A little under three years ago, I wrote a blog post asking why some blogs on the BBC website had the full content of the post in their RSS feed while others only have a short excerpt.
It was spotted by Jem Stone who posted this comment:
All the blogs on the BBC should now be (we switched over this PM) full article feeds. Anything else we can do for you let us know!
and there was much rejoicing.
Today a whole bunch of blogs from key news correspondents changed which platform they were published on. This includes Mark Easton, Nick Robinson, Robert Peston and Rory Cellan-Jones. They do still have an RSS feed, even if it is harder to find as the tag that would tell a browser where it is is missing so you have to find it in the clutter of the header manually, but the feeds are back to only having summaries.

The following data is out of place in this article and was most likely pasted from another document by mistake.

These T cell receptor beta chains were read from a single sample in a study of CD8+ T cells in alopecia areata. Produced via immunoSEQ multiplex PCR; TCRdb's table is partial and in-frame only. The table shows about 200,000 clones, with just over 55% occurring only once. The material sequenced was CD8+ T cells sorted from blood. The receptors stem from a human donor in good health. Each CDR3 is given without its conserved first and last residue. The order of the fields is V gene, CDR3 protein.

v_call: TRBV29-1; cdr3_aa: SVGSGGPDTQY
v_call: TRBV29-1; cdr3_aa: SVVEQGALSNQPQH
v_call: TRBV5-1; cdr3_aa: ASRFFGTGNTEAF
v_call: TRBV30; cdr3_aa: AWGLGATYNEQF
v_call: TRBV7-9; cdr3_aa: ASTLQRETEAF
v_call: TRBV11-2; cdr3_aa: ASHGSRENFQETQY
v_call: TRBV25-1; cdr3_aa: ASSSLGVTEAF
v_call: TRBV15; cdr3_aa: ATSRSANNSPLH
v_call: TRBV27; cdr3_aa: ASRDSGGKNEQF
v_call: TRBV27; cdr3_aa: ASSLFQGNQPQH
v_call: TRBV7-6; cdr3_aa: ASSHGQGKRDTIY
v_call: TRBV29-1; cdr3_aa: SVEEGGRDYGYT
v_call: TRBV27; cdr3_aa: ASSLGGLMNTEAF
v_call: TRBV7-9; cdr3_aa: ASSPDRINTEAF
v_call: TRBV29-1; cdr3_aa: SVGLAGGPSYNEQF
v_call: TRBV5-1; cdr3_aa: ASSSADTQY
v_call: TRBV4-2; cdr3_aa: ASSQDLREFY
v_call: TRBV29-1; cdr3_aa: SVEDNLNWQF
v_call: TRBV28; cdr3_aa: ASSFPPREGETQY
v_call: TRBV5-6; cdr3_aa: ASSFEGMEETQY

So for example this 1000 word post is represented in the RSS feed by just 18
A geographic divide in social care has been revealed by a BBC survey, but why does it exist?
There has already been speculation that this move has been to make life easier for those concerned, but it surely can’t have been a conscious decision to make life harder for the end users of the site?